Of growing interest to the DOD, the VA and others, is the direct correlation between PTSD and a significant annual uptick in driving-related issues among service men and women. USAA, a leading insurer of active duty troops, reports that auto accidents involving a deployed service member are up 13%. In addition to DUIs and drug-related accidents, PTSD manifests in this population as aggressive driving and road rage, or the opposite, very defensive driving and extreme caution. Soldiers and veterans may suffer severe anxiety attacks and/or hypervigilance, resulting in unusual driving strategies such as straddling lanes. Given the modern driving distractions of civilian life, such as texting, hypervigilance on the part of drivers might be a positive. The problem for the PTSD sufferer is when they cross the fine line between real and imagined dangers and it affects their driving habits and perceptions.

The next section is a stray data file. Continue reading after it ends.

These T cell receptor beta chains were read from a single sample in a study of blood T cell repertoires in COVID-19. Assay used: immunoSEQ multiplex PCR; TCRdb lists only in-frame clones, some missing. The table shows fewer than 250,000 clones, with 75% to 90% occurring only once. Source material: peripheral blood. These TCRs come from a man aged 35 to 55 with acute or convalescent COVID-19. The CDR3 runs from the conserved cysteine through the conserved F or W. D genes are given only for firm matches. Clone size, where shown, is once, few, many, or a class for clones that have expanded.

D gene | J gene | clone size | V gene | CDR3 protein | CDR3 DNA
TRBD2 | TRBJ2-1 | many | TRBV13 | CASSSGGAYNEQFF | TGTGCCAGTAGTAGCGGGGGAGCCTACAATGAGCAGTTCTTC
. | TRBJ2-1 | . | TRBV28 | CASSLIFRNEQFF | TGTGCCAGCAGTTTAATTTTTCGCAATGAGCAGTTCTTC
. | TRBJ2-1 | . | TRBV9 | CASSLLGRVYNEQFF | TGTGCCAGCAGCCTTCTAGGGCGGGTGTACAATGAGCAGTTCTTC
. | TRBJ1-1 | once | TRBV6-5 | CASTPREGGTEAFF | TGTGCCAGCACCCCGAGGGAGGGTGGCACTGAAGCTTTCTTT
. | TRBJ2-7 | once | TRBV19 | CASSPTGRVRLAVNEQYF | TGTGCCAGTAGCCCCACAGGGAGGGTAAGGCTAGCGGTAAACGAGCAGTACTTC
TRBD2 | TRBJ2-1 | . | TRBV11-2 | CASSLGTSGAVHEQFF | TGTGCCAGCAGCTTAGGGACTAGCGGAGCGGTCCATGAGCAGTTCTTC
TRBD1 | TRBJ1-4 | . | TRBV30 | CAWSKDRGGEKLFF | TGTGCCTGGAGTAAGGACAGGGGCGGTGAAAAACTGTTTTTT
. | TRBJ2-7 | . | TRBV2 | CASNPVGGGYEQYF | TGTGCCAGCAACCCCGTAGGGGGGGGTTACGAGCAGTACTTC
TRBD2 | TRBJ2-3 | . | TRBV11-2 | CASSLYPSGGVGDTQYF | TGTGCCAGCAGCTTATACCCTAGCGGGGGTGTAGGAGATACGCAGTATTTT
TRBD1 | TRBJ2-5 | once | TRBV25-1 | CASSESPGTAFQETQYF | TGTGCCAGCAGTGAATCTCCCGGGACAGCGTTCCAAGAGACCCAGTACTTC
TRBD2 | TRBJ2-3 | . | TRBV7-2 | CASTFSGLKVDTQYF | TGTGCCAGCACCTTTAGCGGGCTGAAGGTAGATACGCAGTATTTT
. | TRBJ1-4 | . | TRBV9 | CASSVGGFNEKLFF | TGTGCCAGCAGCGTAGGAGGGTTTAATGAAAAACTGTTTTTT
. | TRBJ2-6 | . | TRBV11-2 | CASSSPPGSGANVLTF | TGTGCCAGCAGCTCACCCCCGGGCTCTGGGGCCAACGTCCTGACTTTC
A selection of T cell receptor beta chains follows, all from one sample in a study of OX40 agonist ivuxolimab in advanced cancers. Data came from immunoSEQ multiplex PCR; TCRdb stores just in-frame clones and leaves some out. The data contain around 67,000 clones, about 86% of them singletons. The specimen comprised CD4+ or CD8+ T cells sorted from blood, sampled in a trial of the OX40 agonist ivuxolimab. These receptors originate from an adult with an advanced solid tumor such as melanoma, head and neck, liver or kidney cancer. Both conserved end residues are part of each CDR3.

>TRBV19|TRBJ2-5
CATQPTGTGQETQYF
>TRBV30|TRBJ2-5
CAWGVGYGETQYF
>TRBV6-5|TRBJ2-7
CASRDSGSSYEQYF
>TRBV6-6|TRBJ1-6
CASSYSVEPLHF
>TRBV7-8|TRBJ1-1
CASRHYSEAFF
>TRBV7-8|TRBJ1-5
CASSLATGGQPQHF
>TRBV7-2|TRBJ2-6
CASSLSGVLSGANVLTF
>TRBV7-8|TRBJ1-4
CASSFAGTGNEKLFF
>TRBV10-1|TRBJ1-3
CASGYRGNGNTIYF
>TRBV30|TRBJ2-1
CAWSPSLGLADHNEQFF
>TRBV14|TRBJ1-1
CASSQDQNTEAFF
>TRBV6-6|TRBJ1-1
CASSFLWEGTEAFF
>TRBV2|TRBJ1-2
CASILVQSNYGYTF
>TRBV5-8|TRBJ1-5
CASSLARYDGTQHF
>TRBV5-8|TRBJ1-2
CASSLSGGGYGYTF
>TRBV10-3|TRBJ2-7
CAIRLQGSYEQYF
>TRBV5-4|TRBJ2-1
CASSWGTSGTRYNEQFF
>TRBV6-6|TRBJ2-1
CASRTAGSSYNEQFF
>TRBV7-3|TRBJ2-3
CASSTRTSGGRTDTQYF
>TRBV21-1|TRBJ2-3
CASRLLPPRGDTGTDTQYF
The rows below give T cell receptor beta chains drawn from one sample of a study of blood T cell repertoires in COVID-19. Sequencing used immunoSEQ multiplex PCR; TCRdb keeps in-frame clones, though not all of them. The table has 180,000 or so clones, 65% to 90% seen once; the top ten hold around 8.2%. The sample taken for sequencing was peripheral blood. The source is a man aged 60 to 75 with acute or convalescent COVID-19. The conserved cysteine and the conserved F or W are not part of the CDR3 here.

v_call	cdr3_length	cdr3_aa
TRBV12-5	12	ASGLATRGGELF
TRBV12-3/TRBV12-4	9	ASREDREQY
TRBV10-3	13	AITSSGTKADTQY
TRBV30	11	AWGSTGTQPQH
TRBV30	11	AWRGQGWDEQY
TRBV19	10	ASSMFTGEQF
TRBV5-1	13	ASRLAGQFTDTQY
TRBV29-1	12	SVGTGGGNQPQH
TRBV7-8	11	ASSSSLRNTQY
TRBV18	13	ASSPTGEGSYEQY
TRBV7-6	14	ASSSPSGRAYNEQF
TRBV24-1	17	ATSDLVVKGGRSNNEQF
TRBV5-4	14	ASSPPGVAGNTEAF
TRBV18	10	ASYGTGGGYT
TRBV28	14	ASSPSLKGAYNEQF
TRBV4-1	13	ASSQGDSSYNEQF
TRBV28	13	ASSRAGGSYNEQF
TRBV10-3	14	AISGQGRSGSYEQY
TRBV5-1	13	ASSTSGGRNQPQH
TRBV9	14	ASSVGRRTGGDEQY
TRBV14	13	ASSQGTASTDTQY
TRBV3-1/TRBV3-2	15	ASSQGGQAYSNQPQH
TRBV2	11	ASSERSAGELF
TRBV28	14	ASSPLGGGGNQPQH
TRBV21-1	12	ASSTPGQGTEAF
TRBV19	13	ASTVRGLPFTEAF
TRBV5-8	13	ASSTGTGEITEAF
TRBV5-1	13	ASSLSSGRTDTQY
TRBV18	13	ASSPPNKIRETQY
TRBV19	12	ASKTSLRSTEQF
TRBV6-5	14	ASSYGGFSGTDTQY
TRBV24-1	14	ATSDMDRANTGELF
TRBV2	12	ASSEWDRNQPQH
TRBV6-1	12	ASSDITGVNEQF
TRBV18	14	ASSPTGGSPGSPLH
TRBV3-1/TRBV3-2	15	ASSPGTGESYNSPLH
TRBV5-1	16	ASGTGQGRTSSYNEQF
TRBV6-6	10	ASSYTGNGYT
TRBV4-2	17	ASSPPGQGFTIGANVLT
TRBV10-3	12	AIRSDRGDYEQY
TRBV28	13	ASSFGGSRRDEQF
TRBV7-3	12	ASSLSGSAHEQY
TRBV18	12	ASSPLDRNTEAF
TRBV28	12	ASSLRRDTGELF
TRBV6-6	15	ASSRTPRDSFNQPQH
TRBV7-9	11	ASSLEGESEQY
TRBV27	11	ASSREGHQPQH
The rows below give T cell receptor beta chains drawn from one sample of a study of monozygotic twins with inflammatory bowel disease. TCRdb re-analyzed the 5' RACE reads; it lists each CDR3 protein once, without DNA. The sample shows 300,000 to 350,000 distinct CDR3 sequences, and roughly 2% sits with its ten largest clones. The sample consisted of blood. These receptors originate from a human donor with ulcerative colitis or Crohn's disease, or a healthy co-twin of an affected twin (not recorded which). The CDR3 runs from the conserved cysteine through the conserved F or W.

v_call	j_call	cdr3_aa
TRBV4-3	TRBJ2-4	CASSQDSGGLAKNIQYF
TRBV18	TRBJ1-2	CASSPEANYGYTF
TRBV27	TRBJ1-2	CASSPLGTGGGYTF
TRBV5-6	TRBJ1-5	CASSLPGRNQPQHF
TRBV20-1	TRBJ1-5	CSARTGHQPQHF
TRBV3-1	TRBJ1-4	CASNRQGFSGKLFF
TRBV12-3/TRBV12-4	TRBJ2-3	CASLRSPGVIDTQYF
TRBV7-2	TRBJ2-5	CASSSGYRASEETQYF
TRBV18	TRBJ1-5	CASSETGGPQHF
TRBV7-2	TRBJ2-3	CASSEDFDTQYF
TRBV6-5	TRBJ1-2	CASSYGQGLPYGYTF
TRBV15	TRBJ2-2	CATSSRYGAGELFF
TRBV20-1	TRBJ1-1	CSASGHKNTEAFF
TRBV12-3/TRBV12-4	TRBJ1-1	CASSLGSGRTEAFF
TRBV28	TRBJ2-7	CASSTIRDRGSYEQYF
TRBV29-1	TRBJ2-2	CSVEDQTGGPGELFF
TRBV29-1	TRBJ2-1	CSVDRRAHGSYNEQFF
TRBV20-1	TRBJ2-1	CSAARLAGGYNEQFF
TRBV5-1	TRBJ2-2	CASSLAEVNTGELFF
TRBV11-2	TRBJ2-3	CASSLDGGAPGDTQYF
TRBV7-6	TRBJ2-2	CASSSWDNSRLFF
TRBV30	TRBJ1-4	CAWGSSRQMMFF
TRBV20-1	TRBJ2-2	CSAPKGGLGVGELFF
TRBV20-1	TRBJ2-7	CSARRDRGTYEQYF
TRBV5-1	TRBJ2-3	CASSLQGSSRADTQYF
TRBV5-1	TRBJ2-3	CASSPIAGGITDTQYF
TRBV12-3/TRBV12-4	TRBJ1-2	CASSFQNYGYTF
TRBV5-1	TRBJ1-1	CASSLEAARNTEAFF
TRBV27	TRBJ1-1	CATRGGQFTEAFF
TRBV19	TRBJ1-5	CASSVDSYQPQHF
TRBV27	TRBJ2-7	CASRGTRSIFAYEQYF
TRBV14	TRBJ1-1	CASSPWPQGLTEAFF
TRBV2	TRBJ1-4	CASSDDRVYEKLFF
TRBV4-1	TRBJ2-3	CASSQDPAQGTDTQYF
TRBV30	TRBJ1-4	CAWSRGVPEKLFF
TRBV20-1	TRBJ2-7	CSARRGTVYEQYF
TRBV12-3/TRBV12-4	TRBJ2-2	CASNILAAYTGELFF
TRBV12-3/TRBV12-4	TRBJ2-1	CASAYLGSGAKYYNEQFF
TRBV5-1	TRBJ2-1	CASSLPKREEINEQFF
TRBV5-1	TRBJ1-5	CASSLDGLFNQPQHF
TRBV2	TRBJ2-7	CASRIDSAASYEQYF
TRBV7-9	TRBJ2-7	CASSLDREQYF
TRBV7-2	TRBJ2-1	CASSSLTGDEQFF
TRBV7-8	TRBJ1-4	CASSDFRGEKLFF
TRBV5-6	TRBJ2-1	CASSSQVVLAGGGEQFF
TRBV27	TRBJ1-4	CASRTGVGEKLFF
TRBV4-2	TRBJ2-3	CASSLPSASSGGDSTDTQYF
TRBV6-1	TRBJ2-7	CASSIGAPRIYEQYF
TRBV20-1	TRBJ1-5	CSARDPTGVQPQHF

Studies show that OT is particularly effective in providing PTSD victims with the coping and management skills needed to conduct their daily activities, and driving is no exception. There are a myriad of PTSD videos, audio tape programs and smartphone apps available to service personnel and their families. As yet, OTs have fewer clinician-grade tools at their disposal, but can integrate many of these self-help formats into their treatment programs. OTs should check out the reference app ”Co-Occurring Conditions Toolkit” from The National Center for Telehealth and Technology, as well as the their “Life Armor” app which provides support and practical tools for patients. Both apps are free and specifically designed for military personnel.